Parameters for testing the health safety status of ecosan dehydrated faeces for reuse or disposal?

  • kharallaxman
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Parameters for testing the health safety status of ecosan dehydrated faeces for reuse or disposal?

Hi, I am looking for parameters for testing the health safety status of the ecosan dehydrated feces for different (or any possible) options of reuse and disposal? Was this already discussed?

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  • muench
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Re: Parameters for testing the health safety status of ecosan dehydrated faeces for reuse or disposal?

Short answer to a short question: I would say use Ascaris eggs (or helminth eggs in general) as an indicator in the first instance as it's one of the most persistent pathogens and hence a good indicator, albeit not easy to measure in labs that are not well equipped or with staff that is not experienced with this.

And yes, it has been discussed on the forum before, see e.g. here:

forum.susana.org/forum/categories/17-fer...-risk-for-safe-reuse

forum.susana.org/forum/categories/97-ena...e-mexico-unam-mexico

forum.susana.org/forum/categories/26-hea...dsource-a-better-way

Hope this helps?

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Elisabeth

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  • kharallaxman
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Re: Parameters for testing the health safety status of ecosan dehydrated faeces for reuse or disposal?

Thanks Elisabeth. Given such difficulties and uncertainties what practical approaches practitioners should adopt for ensuring human safety from reused or disposed composts while implementing ecosan toilet projects? Was wondering if this has also been discussed. Regards, Laxman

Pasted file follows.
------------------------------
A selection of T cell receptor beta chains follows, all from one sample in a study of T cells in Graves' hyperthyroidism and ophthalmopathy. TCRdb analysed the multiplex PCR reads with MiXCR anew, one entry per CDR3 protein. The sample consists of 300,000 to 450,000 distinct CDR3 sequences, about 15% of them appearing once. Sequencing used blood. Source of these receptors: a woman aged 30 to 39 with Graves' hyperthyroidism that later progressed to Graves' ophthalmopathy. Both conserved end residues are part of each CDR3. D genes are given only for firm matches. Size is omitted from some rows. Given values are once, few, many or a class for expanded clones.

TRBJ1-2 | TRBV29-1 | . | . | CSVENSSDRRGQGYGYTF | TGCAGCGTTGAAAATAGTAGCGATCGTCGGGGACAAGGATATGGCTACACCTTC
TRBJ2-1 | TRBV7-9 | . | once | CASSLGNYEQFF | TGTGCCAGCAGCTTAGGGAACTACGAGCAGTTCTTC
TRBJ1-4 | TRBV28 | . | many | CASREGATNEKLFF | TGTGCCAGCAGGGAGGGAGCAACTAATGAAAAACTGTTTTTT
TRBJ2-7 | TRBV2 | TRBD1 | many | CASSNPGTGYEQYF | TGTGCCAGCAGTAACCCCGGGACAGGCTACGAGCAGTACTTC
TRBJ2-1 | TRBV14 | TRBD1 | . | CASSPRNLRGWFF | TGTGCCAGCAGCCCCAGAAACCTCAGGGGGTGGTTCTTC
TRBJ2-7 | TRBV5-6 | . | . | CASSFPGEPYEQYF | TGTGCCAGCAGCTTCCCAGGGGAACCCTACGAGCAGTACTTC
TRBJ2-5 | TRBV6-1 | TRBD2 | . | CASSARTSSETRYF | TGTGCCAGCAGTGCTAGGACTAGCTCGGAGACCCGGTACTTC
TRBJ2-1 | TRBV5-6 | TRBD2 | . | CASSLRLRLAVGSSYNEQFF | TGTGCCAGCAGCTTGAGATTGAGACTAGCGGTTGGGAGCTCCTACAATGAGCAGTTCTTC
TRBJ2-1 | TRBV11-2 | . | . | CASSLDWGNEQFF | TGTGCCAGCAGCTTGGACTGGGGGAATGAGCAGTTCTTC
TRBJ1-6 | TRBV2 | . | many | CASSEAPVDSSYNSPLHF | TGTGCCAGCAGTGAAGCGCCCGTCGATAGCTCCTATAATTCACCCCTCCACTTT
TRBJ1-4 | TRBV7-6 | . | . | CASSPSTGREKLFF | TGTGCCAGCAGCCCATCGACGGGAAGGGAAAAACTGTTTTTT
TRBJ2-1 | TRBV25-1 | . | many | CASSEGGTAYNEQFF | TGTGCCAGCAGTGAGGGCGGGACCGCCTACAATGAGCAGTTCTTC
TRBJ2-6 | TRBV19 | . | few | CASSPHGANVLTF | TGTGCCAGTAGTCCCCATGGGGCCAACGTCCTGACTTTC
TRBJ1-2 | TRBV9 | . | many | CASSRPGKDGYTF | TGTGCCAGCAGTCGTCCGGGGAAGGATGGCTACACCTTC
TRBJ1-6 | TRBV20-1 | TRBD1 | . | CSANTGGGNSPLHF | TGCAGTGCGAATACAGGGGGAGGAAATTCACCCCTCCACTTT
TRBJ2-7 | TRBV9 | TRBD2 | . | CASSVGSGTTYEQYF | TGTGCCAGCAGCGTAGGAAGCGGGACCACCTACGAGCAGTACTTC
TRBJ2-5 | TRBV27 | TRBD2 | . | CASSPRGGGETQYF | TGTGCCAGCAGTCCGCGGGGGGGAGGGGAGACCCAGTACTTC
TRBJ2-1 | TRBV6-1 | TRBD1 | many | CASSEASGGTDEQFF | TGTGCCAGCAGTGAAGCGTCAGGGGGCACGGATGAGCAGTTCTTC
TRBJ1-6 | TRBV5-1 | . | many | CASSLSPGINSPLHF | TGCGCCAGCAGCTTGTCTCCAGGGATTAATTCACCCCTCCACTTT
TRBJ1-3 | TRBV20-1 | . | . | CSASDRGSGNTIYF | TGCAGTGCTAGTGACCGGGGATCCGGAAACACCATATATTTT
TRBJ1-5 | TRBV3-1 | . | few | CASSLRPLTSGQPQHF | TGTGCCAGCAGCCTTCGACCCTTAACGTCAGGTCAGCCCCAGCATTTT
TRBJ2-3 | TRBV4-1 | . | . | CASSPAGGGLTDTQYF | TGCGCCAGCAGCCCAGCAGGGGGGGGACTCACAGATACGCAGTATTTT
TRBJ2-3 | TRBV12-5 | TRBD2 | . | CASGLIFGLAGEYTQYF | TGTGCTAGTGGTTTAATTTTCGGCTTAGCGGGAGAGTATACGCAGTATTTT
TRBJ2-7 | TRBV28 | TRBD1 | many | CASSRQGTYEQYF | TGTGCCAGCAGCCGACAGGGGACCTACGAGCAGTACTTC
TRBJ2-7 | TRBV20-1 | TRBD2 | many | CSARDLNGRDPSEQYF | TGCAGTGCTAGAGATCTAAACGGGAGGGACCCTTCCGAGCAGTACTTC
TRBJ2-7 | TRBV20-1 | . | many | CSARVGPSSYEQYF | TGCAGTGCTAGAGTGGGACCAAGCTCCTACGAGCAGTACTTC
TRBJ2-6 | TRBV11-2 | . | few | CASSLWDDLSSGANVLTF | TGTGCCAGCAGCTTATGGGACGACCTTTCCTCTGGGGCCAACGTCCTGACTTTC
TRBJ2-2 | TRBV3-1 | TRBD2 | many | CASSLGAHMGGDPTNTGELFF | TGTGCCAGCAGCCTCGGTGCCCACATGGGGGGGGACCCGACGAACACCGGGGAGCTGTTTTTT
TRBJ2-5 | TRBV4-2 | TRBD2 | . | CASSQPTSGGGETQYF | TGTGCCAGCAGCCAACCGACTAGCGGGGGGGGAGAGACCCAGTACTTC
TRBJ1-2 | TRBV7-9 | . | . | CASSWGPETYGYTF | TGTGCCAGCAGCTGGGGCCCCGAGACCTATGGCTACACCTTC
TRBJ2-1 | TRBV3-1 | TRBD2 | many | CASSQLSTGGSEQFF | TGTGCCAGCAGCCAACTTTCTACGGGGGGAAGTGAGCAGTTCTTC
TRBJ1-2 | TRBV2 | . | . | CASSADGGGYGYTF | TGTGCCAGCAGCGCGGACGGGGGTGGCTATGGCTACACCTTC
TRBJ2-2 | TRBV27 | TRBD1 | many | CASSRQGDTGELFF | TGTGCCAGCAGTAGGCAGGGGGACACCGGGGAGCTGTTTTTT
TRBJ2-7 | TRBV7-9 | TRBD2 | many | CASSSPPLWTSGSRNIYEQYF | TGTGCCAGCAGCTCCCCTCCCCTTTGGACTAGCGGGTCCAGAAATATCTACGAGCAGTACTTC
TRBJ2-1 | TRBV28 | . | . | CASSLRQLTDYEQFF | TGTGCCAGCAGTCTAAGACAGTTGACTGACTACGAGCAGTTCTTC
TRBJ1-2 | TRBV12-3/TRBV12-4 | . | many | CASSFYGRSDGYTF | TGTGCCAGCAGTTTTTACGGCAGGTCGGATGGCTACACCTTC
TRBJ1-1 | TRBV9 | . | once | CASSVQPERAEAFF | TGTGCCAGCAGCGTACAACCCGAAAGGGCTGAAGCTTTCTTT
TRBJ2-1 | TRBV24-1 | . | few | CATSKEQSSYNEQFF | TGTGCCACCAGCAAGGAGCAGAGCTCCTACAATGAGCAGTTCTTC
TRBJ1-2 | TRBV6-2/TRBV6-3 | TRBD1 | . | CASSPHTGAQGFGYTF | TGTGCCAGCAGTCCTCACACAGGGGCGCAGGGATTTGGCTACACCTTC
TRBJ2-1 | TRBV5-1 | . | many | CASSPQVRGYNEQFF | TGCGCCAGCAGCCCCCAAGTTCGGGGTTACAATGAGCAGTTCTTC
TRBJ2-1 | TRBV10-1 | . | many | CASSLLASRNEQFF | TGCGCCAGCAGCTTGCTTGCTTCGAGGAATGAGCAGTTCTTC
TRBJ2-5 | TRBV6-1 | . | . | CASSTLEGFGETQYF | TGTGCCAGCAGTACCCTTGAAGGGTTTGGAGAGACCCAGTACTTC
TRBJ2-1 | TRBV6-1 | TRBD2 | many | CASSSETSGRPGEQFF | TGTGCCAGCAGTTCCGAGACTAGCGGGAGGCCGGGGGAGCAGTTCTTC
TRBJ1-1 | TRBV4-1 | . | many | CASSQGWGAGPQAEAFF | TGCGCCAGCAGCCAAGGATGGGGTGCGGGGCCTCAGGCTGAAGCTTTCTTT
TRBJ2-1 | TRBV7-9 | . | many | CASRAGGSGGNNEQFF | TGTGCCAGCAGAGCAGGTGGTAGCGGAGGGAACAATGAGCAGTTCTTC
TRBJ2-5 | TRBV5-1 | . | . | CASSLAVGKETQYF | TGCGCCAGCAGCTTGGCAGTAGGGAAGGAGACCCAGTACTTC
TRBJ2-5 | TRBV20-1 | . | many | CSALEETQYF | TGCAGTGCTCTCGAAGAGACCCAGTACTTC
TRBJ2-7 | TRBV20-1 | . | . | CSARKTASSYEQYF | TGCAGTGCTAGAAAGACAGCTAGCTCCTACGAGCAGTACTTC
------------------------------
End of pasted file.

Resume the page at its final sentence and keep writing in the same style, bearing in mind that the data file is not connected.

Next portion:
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  • joeturner
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Re: Parameters for testing the health safety status of ecosan dehydrated faeces for reuse or disposal?

There are some good resources you might want to look at in the SuSanA resources section (see top of this page) including the publication "Microbial exposure and health assessments in sanitation technologies and systems"

see here for the download www.susana.org/en/resources/library/details/1236
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Re: Parameters for testing the health safety status of ecosan dehydrated faeces for reuse or disposal?

I agree with Joe, that is THE key publication on this topic (and if you take the forum survey, you can even win a hardcopy - B) ! See here: forum.susana.org/forum/categories/10-by-...ver-150-prizes#10425 )

Apart from that, the keyword for you here is "multiple barrier concept"- put as many barriers into place as feasible. Then in combination they will give you the safety level that you are looking for.

We discussed this here on the forum in the past:
forum.susana.org/forum/categories/17-fer...-risk-for-safe-reuse

Laxmann: Thanks for adding your profile picture, could you please also give us more context about your question? Why did you ask?

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  • kharallaxman
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Re: Parameters for testing the health safety status of ecosan dehydrated faeces for reuse or disposal?

Thanks Joe, I will see it. And thanks Elisabeth, for the link, I will see it; and it was in connection with ecosan toilets (urine separation alternating double vaults) that we (Terre des hommes) have built over 100 in Bangladesh and in similar number in Andhra Pradesh India. Our primary objectives in these being prevention of groundwater contamination and Resilience to some degree of flood.